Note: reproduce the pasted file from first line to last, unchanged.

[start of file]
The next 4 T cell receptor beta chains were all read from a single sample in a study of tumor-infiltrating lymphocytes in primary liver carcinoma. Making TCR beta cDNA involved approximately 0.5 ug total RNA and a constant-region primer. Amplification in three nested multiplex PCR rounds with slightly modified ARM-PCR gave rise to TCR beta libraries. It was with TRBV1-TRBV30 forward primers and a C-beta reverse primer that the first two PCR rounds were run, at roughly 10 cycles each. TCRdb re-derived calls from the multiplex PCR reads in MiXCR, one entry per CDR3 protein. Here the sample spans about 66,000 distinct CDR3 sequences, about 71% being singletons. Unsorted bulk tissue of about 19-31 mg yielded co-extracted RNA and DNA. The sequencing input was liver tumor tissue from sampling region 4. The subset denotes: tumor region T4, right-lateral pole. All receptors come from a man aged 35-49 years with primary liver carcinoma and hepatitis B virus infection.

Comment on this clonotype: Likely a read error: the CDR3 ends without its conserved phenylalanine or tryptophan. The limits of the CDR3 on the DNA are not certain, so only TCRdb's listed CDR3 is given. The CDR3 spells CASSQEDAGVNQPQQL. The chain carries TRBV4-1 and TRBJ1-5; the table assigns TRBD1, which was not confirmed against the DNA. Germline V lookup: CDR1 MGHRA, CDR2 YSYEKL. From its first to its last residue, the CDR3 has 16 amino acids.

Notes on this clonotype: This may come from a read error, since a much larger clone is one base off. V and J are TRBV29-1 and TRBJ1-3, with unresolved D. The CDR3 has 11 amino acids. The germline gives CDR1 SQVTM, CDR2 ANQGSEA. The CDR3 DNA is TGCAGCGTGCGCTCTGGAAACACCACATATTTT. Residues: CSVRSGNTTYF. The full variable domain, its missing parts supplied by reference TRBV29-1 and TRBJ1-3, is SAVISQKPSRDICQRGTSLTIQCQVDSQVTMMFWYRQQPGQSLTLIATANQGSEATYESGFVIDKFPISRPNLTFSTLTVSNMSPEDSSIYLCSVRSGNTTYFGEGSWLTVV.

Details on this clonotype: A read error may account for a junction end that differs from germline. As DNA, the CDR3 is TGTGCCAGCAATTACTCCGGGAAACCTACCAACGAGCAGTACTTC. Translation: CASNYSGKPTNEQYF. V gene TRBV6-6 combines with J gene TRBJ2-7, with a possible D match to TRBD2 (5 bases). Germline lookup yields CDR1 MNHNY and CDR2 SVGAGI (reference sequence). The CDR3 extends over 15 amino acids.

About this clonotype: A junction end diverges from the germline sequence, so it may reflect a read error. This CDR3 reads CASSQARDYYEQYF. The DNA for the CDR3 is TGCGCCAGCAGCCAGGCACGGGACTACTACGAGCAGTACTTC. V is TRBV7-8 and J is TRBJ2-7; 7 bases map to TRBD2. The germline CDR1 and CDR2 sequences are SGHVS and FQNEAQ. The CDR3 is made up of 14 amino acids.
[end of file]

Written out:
The next 4 T cell receptor beta chains were all read from a single sample in a study of tumor-infiltrating lymphocytes in primary liver carcinoma. Making TCR beta cDNA involved approximately 0.5 ug total RNA and a constant-region primer. Amplification in three nested multiplex PCR rounds with slightly modified ARM-PCR gave rise to TCR beta libraries. It was with TRBV1-TRBV30 forward primers and a C-beta reverse primer that the first two PCR rounds were run, at roughly 10 cycles each. TCRdb re-derived calls from the multiplex PCR reads in MiXCR, one entry per CDR3 protein. Here the sample spans about 66,000 distinct CDR3 sequences, about 71% being singletons. Unsorted bulk tissue of about 19-31 mg yielded co-extracted RNA and DNA. The sequencing input was liver tumor tissue from sampling region 4. The subset denotes: tumor region T4, right-lateral pole. All receptors come from a man aged 35-49 years with primary liver carcinoma and hepatitis B virus infection.

Comment on this clonotype: Likely a read error: the CDR3 ends without its conserved phenylalanine or tryptophan. The limits of the CDR3 on the DNA are not certain, so only TCRdb's listed CDR3 is given. The CDR3 spells CASSQEDAGVNQPQQL. The chain carries TRBV4-1 and TRBJ1-5; the table assigns TRBD1, which was not confirmed against the DNA. Germline V lookup: CDR1 MGHRA, CDR2 YSYEKL. From its first to its last residue, the CDR3 has 16 amino acids.

Notes on this clonotype: This may come from a read error, since a much larger clone is one base off. V and J are TRBV29-1 and TRBJ1-3, with unresolved D. The CDR3 has 11 amino acids. The germline gives CDR1 SQVTM, CDR2 ANQGSEA. The CDR3 DNA is TGCAGCGTGCGCTCTGGAAACACCACATATTTT. Residues: CSVRSGNTTYF. The full variable domain, its missing parts supplied by reference TRBV29-1 and TRBJ1-3, is SAVISQKPSRDICQRGTSLTIQCQVDSQVTMMFWYRQQPGQSLTLIATANQGSEATYESGFVIDKFPISRPNLTFSTLTVSNMSPEDSSIYLCSVRSGNTTYFGEGSWLTVV.

Details on this clonotype: A read error may account for a junction end that differs from germline. As DNA, the CDR3 is TGTGCCAGCAATTACTCCGGGAAACCTACCAACGAGCAGTACTTC. Translation: CASNYSGKPTNEQYF. V gene TRBV6-6 combines with J gene TRBJ2-7, with a possible D match to TRBD2 (5 bases). Germline lookup yields CDR1 MNHNY and CDR2 SVGAGI (reference sequence). The CDR3 extends over 15 amino acids.

About this clonotype: A junction end diverges from the germline sequence, so it may reflect a read error. This CDR3 reads CASSQARDYYEQYF. The DNA for the CDR3 is TGCGCCAGCAGCCAGGCACGGGACTACTACGAGCAGTACTTC. V is TRBV7-8 and J is TRBJ2-7; 7 bases map to TRBD2. The germline CDR1 and CDR2 sequences are SGHVS and FQNEAQ. The CDR3 is made up of 14 amino acids.